But I want to get back to Tomac’s season for a second look. He of course switched teams, from Kawasaki to Monster Energy Yamaha Star Racing, and then promptly won both titles for the first time in his very distinguished career. He then added his first-ever win in the Monster Energy FIM Motocross of Nations at RedBud MX, alongside his Team USA teammates Sexton and Justin Cooper. And then for good measure he added a 1-1-1 win at the World Supercross British GP opener last weekend. Tomac has one more announced race on his ’22 schedule, the Paris Supercross. If he wins that as well, would Tomac’s 2022 season be considered one of the greatest single seasons of all time?
For perspective, there were times like 2011 when Ryan Villopoto won both titles, as well as the MXoN with Team USA, and then added the million-dollar bonus when he swept the old Monster Energy Cup in Las Vegas. There’s also Ricky Carmichael in 2005, when he switched from Honda to Suzuki and then swept both titles (SX on the RM250 and MX on the RM-Z450). And in both 1989 and ’90 Jeff Stanton won both titles, as well as the MXoN, though in ’90 he also added the 250cc USGP win at Unadilla. And back in the day Roger De Coster often won in both the Motocross (500cc) and Trophee (250cc) des Nations, as well as both the FIM 500cc World Championship and the old Trans-AMA tours, giving him some best-ever season candidates as well. And let’s not forget Bob Hannah’s 1978 season, when he won AMA Supercross, 250 Pro Motocross, and the Trans-AMA Series, as well as the Florida Winter-AMA Series.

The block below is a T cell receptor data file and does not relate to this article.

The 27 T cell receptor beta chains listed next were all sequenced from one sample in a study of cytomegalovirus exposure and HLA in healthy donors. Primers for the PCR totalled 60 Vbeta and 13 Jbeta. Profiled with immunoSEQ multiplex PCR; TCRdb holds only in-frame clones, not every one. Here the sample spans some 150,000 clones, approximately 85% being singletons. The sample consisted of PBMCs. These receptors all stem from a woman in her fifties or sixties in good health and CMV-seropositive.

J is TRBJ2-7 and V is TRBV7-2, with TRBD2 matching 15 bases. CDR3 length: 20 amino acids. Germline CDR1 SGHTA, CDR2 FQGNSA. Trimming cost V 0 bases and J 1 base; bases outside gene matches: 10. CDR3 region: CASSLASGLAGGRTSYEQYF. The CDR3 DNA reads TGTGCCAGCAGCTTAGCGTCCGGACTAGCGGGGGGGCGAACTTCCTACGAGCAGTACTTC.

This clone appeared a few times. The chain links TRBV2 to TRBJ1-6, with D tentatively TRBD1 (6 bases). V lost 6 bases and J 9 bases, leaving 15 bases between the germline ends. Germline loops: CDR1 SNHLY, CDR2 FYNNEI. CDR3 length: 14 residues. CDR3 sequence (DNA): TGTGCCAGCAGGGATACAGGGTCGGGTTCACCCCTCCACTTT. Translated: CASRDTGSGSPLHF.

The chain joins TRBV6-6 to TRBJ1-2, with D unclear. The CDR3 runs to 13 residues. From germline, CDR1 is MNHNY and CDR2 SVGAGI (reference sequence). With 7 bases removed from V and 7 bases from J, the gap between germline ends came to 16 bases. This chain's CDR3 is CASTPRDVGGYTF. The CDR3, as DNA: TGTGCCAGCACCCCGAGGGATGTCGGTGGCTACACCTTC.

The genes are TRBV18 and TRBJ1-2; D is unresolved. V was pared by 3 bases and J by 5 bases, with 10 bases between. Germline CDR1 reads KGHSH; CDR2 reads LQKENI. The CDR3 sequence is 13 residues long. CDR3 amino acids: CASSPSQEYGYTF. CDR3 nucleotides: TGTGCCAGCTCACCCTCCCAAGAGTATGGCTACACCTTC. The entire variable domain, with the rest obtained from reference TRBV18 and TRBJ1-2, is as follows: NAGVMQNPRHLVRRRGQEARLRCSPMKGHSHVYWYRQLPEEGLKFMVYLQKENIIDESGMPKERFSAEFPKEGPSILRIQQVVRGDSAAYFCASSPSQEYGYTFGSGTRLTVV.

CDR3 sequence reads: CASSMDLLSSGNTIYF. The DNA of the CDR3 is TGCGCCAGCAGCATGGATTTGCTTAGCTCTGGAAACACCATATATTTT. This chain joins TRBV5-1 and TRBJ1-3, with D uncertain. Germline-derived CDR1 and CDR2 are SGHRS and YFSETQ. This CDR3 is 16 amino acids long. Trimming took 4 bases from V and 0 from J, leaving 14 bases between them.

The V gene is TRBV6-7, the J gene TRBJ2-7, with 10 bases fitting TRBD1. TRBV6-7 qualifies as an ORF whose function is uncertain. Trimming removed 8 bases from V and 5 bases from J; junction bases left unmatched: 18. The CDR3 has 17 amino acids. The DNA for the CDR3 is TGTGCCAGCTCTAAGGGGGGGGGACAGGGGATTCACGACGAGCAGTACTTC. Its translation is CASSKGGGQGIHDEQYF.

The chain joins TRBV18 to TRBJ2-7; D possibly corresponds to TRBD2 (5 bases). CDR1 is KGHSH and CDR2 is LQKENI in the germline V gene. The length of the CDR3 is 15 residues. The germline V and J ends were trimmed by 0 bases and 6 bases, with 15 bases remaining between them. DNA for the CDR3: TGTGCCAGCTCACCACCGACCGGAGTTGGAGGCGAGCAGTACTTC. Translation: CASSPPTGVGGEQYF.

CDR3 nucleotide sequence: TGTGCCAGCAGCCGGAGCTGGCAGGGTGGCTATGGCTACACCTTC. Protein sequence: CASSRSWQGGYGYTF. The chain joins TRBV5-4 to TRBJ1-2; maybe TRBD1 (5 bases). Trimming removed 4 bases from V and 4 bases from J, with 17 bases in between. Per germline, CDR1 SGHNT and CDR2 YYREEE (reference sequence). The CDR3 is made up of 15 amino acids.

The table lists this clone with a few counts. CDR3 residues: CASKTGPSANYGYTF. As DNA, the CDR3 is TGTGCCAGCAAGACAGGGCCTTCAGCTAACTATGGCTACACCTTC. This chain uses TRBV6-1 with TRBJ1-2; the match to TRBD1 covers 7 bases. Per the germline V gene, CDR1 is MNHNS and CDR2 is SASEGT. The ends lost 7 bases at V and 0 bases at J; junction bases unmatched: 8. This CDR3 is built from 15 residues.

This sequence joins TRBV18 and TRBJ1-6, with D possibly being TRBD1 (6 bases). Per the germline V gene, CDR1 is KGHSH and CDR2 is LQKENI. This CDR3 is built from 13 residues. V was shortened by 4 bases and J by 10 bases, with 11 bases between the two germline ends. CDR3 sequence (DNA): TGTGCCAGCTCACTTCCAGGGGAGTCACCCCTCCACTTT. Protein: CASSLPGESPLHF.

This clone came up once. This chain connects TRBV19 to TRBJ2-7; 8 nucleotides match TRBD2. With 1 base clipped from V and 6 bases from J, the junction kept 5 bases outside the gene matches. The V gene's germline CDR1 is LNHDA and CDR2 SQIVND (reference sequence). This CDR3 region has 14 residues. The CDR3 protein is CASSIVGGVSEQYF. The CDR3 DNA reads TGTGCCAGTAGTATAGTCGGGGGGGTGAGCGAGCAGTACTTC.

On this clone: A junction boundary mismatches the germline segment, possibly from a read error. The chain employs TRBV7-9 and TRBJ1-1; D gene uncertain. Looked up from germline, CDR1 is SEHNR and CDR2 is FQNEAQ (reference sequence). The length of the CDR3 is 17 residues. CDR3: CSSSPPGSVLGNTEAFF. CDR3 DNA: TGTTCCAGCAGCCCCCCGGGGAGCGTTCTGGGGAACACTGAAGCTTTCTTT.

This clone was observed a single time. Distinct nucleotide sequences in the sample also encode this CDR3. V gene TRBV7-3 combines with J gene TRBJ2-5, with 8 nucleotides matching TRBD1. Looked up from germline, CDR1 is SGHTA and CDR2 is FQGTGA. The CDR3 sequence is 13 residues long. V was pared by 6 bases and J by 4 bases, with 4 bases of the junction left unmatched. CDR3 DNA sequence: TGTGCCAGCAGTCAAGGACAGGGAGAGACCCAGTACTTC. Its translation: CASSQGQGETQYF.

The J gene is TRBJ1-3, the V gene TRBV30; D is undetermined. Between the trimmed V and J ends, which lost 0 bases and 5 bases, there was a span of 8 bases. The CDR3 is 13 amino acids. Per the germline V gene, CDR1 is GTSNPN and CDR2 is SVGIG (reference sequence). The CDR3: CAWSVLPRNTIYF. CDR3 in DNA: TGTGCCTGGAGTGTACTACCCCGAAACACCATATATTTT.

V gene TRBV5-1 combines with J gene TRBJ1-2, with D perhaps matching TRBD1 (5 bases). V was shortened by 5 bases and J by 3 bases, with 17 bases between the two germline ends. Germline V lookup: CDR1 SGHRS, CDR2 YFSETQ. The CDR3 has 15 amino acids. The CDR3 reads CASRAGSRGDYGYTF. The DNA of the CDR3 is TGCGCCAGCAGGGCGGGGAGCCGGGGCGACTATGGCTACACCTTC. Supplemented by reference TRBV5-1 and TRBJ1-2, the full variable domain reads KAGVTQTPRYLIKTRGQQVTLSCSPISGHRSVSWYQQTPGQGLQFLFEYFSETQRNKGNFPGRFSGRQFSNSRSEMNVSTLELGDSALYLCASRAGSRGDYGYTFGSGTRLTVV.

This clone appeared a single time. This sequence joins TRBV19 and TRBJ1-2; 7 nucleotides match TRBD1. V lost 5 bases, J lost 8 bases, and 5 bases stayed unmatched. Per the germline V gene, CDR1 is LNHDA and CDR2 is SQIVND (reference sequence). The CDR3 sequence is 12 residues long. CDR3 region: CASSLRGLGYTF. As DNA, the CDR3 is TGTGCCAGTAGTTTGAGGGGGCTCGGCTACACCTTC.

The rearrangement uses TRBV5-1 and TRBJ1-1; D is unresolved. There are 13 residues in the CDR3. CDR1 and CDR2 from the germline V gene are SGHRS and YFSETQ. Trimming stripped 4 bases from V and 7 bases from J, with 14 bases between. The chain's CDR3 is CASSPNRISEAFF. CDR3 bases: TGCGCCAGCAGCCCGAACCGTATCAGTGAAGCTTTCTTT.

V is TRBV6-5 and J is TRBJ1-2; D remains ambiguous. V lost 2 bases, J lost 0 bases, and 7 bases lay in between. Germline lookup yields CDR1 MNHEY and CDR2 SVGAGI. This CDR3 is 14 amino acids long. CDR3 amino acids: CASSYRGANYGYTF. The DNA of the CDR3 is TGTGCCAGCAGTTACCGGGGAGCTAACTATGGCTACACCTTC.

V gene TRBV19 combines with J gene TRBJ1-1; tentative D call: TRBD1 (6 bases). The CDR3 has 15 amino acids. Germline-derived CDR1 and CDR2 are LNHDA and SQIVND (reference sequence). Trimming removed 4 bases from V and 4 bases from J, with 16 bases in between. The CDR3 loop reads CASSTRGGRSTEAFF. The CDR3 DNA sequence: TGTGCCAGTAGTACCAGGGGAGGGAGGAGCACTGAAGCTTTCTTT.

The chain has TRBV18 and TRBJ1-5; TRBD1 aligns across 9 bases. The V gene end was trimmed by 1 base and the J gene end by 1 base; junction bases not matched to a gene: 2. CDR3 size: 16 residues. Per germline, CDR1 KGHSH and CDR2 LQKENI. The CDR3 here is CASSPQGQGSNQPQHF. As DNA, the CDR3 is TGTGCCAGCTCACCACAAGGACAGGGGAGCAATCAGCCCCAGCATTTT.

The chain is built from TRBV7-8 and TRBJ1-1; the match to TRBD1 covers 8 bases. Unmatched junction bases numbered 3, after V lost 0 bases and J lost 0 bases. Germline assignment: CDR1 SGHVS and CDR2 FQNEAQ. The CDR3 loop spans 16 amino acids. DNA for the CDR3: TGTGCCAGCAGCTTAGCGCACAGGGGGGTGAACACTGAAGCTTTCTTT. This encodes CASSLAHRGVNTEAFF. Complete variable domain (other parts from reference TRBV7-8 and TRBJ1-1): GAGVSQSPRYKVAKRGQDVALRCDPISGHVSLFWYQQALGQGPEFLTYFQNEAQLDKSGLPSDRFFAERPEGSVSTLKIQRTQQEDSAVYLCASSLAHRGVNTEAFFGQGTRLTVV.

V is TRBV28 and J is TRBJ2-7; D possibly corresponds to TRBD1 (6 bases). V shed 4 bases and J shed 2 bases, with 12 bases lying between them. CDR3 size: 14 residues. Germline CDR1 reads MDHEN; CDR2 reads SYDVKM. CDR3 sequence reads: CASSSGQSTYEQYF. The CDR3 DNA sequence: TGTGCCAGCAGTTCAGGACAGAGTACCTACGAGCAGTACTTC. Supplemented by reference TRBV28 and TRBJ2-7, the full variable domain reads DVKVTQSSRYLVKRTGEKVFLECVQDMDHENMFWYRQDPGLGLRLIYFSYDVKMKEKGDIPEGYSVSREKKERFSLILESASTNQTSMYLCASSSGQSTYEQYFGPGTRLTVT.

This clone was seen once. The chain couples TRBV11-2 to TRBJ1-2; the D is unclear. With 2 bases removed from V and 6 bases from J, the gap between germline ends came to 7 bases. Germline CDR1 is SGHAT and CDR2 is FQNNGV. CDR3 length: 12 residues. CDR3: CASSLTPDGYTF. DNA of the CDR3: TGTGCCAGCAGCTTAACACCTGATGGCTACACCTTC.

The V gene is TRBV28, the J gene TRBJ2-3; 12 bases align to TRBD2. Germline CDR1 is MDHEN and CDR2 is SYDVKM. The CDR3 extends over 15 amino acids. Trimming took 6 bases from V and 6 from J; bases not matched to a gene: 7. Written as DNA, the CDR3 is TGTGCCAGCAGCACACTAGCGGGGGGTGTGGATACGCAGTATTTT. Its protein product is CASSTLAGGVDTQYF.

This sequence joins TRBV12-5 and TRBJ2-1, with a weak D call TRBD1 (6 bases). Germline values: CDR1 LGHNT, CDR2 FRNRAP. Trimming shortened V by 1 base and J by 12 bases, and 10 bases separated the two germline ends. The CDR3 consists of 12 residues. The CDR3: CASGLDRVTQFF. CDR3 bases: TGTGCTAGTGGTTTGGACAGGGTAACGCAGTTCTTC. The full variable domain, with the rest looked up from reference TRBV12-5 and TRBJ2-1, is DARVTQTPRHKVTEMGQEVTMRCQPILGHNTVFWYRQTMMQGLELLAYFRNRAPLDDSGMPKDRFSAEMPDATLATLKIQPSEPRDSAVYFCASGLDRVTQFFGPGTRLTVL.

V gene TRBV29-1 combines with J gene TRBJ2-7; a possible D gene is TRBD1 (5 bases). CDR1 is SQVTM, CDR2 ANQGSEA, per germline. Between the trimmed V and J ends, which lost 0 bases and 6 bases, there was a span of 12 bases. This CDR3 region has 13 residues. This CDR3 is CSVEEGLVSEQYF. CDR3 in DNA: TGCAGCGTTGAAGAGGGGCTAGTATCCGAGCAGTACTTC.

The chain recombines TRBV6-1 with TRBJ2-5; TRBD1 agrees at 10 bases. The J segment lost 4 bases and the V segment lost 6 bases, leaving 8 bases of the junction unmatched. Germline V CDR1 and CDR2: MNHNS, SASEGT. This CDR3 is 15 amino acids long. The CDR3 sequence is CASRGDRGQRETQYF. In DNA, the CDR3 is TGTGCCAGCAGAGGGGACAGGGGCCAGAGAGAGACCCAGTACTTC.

But one could mount quite the argument that the best-ever overall season might remain Jean-Michel Bayle in 1991. That was the year the Frenchman won the AMA Supercross, 250 Pro Motocross, and 500 Pro Motocross titles. He also won the 500cc U.S. Grand Prix at Glen Helen, as well as King of Bercy laurels at the Paris Supercross. JMB also won the Masters of Motocross title, which was a five-race series in Europe, sweeping the first four rounds in Monaco, Milan, Barcelona, and Villars-Sous-Ecot, France, in a field of both American and European riders. All told, JMB won four different series in the same year. Bayle did miss the ’91 MXoN, however, due to a long-running spat with the French federation than began when he announced his plans in the winter of 1988 and ’89 to move to America and the federation charged him $10,000 to release him from his license so he could race on the AMA circuit.